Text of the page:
Tackling mental health at an individual level is a genuine challenge, and while many companies will work to accommodate mental health needs, there can be limits to their policies – while others make no accommodations at all. Some worry that granting accommodations to one employee’s needs, rightly or wrongly, could set precedents or lead to animosity among the rest of the team.
“Employees are now expecting to be fully supported by their companies – if they don’t they’re looking elsewhere.”
In addition, some employers may see the increased awareness around mental health and assume the solution involves increased costs to meet their teams’ demands: free support, counselling and other employee assistance programmes/initiatives. Despite these all being initiatives that can support an individual, having meaningful conversations with your colleagues is completely free. Take a look at small infrastructural changes that could make a big difference and encourage conversations across management teams to find out what is and isn’t working.
In 2021, employees are now expecting to be fully supported by their companies should they need it. And if they don’t feel they’re getting it, they’re starting to look elsewhere to companies that established have policies and support in place for their teams.
We exist at a time where the best candidates are at a premium, so investing in supporting your teams’ mental health could be a small price to pay if you’re to keep them happy, engaged and healthy.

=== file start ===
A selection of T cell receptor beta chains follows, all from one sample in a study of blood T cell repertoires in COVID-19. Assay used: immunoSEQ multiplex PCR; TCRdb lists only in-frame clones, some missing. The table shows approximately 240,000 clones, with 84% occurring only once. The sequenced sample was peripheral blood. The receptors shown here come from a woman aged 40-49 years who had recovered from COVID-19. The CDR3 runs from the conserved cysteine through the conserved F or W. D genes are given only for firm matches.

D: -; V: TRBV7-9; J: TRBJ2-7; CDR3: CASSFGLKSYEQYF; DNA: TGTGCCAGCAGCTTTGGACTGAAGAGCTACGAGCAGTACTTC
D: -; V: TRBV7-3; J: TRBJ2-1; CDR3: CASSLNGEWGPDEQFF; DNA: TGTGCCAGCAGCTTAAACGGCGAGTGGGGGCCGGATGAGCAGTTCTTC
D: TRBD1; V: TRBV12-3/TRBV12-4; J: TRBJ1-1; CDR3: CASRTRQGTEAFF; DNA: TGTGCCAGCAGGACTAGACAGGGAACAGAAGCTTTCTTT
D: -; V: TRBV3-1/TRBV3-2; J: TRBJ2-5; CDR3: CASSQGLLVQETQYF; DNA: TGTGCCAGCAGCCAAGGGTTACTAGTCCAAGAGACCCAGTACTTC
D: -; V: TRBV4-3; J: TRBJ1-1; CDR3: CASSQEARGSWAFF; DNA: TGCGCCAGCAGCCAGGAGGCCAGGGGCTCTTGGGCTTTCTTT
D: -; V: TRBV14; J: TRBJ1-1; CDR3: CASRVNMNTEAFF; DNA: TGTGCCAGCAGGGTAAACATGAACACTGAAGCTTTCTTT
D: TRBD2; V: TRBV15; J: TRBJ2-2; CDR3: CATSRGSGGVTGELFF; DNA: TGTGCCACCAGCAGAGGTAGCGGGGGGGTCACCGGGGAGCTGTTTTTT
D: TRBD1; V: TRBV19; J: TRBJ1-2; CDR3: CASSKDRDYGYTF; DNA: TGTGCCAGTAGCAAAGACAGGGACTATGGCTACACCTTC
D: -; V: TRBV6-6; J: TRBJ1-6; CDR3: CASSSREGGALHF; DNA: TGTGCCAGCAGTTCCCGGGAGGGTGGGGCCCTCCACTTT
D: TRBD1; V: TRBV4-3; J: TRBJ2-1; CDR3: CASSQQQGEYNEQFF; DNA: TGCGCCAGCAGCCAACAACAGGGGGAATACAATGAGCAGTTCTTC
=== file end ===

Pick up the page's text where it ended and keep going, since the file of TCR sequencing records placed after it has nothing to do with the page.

Level the playing field
Whilst encouraging employees to have healthy and constructive conversations surrounding mental health is crucial, companies have to learn to manage their staff and policies effectively for a chance at success.
Does your business have a mental health charter? What protections are in place to support colleagues who are struggling and how robust are they? Is mental health respected as much as physical health?
For example, if an employee were to break an arm, they’d likely discuss the ordeal with their colleagues. However, there is still the question of whether an employee who discusses having an anxiety attack on their way to work would receive the same degree of openness.
“In reality, management teams are finding it difficult to adapt while many are unwilling to acknowledge the issues”
Simple changes to culture and workplace practices, plus educating teams on what to look out for and how to have sensitive conversations will go a long way towards creating a more level playing field.
That said, talking a good game is a lot easier than doing the work, especially for employers unwilling to make a change. The question surrounding what happens when mental health issues affect an employee’s ability to do their job remains a key one for employers, and one which many are not yet able to answer.
Incremental changes to culture and workplace practices can go a long way towards creating inclusive environments. Invest in empowering your teams to be more aware and how to have compassionate conversations. Mental health first-aiders are also increasingly common in workplaces alongside regular first aiders.
Finally, the important thing to remember is that we are living through a time unlike any other in human history, and our sense of “normality” has never been so upended. Compassion and patience can go a long way to making your team feel more comfortable about their mental health in the workplace – and if we’ve learnt anything this past 18 months it’s that we all need to look out for one another.
For more information about supporting yourself and your employees’ mental health in the workplace and at home, please visit: Mental Health at Work U.K. or WHO Mental Health: Model of Action.